Average read time: 4 minutes

Beyond the emergency: what I've learnt about communicating the climate crisis

Olivia Hanks examines the term 'climate emergency' and explains why it isn't always a helpful framing for climate action.

Emergency language doesn't accurately express the reality of climate breakdown. Photo: Ben Robinson for BYM
Emergency language doesn't accurately express the reality of climate breakdown. Photo: Ben Robinson for BYM

For those of us who spend our lives immersed in the climate crisis and climate action, it can be hard to understand why more people aren't dropping everything to help tackle the escalating catastrophe. It's tempting to assume that we simply haven't raised the alarm loudly enough, and that we need to ramp up the messages of urgency and unfolding disaster.

During the first session of our Exploring Faith and Climate Justice course last month, I was asked why Quakers in Britain don't generally use the term 'climate emergency'. It's not because we don't think it's urgent. It is.

But research has shown that messages of fear and doom don't always spur people to action. While each person's emotional response may be different, these messages tend to make people switch off, as a kind of defence mechanism.

It can also be confusing for people in the UK to keep hearing the language of 'emergency' when many are not yet seeing drastic changes in their lives as a result of climate breakdown. The rallying cry of 'two/five/ten years to save the planet!' can start to sound like a false alarm as deadline after deadline passes – even though activists and scientists know that projections are proving correct.

A state of emergency?

Emergencies are generally unforeseen and short-lived. They are usually quickly resolved, for better or worse. This doesn't accurately express the reality of climate breakdown, which has developed according to projections over decades. We will all be living with it for the rest of our lives, even if society's response vastly improves.

While the speed of our climate action is hugely important, it isn't the only thing that matters. For some, urgent action might mean hoarding resources and using military force to deny access to energy to all but the richest, or appropriating land to grow biofuels instead of food.

A 'state of emergency' is a declaration made by a government which allows it to suspend the country's constitution and assume additional powers, often including the suspension of various rights and freedoms. The risk of misuse of these powers is high. This is why Quaker work focuses on climate justice. In the rapid transition we need, we must confront the issues of who pays, who benefits, and who is making the decisions.

Exploring climate justice

There is lots more to say about what climate justice is (you can sign up for our Exploring Faith and Climate Justice course here!), but it rests on a few basic principles. These include historical responsibility and interconnectedness.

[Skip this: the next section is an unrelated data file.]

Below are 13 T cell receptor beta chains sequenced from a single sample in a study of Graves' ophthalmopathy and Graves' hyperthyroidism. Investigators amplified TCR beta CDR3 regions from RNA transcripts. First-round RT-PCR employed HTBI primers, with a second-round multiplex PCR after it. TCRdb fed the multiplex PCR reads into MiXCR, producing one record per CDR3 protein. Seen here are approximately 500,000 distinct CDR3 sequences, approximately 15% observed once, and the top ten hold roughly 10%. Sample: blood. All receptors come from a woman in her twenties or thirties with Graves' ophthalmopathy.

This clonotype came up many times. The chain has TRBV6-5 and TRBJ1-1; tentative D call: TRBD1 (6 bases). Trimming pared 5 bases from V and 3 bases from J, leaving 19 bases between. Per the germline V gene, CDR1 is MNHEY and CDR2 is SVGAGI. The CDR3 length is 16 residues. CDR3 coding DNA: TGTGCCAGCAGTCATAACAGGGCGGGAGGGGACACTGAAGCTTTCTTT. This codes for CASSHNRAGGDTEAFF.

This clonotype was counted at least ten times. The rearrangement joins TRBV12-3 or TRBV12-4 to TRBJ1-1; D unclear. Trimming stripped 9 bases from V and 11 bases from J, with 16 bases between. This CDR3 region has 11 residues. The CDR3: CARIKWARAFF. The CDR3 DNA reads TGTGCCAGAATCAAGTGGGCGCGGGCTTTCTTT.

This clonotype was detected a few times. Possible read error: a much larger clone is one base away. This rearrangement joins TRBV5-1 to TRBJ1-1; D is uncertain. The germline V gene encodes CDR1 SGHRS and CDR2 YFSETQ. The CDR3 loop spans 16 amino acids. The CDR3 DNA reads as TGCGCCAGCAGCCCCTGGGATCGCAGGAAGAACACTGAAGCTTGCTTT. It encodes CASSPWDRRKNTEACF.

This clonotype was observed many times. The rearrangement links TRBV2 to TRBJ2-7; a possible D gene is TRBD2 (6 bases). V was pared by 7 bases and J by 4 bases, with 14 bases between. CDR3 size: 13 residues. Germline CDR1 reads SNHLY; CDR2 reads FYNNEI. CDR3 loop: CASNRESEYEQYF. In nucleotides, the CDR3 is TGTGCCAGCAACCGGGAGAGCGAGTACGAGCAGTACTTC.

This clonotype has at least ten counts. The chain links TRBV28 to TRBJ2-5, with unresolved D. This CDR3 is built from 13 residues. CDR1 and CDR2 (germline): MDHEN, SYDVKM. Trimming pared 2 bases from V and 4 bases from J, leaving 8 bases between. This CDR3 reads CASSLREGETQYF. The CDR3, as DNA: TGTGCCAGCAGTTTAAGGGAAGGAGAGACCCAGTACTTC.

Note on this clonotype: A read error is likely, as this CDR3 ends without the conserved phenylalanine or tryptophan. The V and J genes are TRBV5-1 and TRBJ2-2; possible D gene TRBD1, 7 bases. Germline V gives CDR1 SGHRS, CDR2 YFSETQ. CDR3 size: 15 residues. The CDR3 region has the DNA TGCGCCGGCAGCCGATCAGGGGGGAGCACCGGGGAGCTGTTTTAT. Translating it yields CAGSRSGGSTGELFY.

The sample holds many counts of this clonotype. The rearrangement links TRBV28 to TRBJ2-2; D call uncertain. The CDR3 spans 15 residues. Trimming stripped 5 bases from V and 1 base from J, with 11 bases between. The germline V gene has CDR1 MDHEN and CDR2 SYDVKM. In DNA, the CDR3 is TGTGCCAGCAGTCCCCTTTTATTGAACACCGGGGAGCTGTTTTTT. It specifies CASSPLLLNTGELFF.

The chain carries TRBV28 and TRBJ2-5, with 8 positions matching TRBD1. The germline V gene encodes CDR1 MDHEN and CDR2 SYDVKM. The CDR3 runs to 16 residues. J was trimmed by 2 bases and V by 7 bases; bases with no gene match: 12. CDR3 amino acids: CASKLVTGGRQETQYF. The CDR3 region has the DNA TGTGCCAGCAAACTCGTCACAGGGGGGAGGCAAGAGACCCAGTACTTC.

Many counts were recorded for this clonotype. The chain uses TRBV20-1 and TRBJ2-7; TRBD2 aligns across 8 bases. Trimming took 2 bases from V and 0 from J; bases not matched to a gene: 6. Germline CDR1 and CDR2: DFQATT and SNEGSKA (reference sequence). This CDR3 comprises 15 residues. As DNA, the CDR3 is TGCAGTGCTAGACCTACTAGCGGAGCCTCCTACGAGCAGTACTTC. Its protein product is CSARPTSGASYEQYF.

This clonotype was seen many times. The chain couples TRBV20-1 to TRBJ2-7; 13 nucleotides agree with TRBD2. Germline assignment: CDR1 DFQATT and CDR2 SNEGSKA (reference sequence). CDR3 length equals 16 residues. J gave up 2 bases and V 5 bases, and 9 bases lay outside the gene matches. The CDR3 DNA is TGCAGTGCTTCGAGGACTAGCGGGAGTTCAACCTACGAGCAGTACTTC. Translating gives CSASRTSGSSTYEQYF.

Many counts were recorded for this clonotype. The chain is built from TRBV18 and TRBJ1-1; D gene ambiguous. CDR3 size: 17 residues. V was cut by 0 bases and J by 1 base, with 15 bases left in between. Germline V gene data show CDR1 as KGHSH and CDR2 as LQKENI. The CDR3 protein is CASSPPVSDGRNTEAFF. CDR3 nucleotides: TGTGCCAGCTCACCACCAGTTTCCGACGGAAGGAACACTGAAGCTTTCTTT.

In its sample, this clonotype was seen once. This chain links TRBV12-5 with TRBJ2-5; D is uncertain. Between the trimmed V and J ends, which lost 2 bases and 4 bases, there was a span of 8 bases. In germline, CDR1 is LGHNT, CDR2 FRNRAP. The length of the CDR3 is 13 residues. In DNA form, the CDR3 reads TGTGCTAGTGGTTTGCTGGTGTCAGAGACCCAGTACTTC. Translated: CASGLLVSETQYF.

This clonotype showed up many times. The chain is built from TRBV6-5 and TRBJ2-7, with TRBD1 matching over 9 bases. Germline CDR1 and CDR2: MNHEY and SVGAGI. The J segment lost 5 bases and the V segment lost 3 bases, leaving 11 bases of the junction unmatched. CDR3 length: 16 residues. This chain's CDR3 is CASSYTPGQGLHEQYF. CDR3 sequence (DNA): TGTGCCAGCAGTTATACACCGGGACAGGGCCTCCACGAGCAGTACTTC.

Climate breakdown is deeply linked with our economic, social and political systems, and makes existing injustices worse. Not everyone is equally responsible for the climate crisis, and those least responsible are generally experiencing the worst impacts – so those countries/corporations who caused the problem need to contribute the most to addressing it.

Interestingly, the Framing Climate Justice project found that the 'emergency' narrative makes people more likely to say the climate crisis has no impact on existing injustices. Most of the people they spoke to already think climate change is an emergency; the report argues that, "we need to put our efforts into motivating people that the right kinds of climate justice solutions are possible, not into making people more afraid about what's ahead. Emergency frames have the effect of narrowing people's perspectives, making them less open to complex and creative solutions".

Changing the narrative

It can be challenging to talk about solutions without slipping into a kind of false optimism which downplays the terrifying reality. It is our duty to tell the truth – but that truth contains beauty as well as horror, joy alongside grief. Can we find ways to root our action in the best truths about humanity: our ingenuity and imagination, our love for one another, our glimpses of something vast beyond ourselves?

For Quakers, God or the Spirit is everywhere; there is no hierarchy of special places or people. That must mean that every place, every person we can save is worth saving; which in turn means that while we live, it will never be too late. I believe that the language of climate justice, and the tangible realities of the just world we are building together, will inspire people to act far more effectively than a rolling news channel of doom.

We must speak of what we have to gain in this struggle, as well as what we stand to lose. We must keep our sights on all that is good in the world and how we might nurture it; and on the beautiful and truthful stories we can still create and tell together.

Join us in a year of learning and reflection